I recently attended a short lecture on sustainability, the Arab Spring and the Middle East at Manchester University. Relli Shechter from Ben Gurion University, spoke about the rise of a consumer culture in countries such as Saudi Arabia and Egypt. His main thesis was that during the oil boom period of the mid-70s and 80s (which affected countries such as Egypt as well as the Gulf Nations), there was an explosion of consumerism which shaped aspirations and the social discourse around money and status. This commercialisation expressed itself in everything from cheap housing, the suburbanisation of the village to the commercialisation of religious holidays such as Ramadan.
Obviously the consumer boom varied across the region and so Egypt didn’t witness the same of level of commercialisation that Saudi Arabia did with its concrete villas, foreign maids, drivers and mega-malls. This consumer boom did however lead to growing inequality and so nations made an authoritarian trade-off to stabilize their inequitable consumer societies. This took a particularly conservative and religious turn in Saudi Arabia but there was a more subtle shift in Egypt towards Islamism to counter Nasserism (1), states Shachter.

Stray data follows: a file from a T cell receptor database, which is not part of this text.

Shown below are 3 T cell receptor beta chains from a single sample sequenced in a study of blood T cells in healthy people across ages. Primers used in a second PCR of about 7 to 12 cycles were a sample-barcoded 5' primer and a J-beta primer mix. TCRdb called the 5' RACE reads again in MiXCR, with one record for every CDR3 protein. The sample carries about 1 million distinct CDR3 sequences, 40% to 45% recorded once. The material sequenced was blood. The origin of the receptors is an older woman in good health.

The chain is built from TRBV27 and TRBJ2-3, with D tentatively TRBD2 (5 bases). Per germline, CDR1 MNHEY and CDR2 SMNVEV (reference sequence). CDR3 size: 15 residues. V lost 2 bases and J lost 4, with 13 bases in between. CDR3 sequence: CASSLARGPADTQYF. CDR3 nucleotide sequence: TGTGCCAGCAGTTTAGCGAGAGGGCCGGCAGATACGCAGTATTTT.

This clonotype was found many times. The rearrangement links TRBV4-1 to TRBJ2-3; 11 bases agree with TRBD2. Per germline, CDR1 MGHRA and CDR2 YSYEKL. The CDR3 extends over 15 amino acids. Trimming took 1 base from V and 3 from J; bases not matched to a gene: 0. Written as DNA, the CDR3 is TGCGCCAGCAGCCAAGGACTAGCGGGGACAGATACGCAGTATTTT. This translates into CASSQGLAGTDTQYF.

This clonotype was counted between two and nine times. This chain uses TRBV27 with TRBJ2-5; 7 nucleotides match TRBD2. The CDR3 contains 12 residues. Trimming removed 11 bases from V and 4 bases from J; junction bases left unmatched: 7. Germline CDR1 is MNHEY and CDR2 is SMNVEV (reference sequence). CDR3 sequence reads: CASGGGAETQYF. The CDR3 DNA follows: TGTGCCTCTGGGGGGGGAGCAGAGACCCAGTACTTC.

The one tension that remained was that between growing economic choice and the narrowing political choice. Economic growth in the region also didn’t amount to economic development and so some level of instability and anxiety remained. On the Arab Spring, Shechter states the uprisings were mainly motivated by a growing demand for political change and economic equality. Whilst he admitted that he doesn’t know what a sustainable Middle East would look like, he believes that it is unlikely the Arab Spring will usher in a more sustainable region. With a global recession, limited infrastructure that would aid a transition to a more sustainable economy, he states that is looks like business as usual for now.
He did however add that the Arab Spring is still in motion and that no-one really know what its outcome will be – that certainty should allow us to remain optimistic.
1) Nasserism is a pan-Arab nationalist and largely secular ideology bassed on the thinking of the former Egyptian president Gamal Abdel Nasser.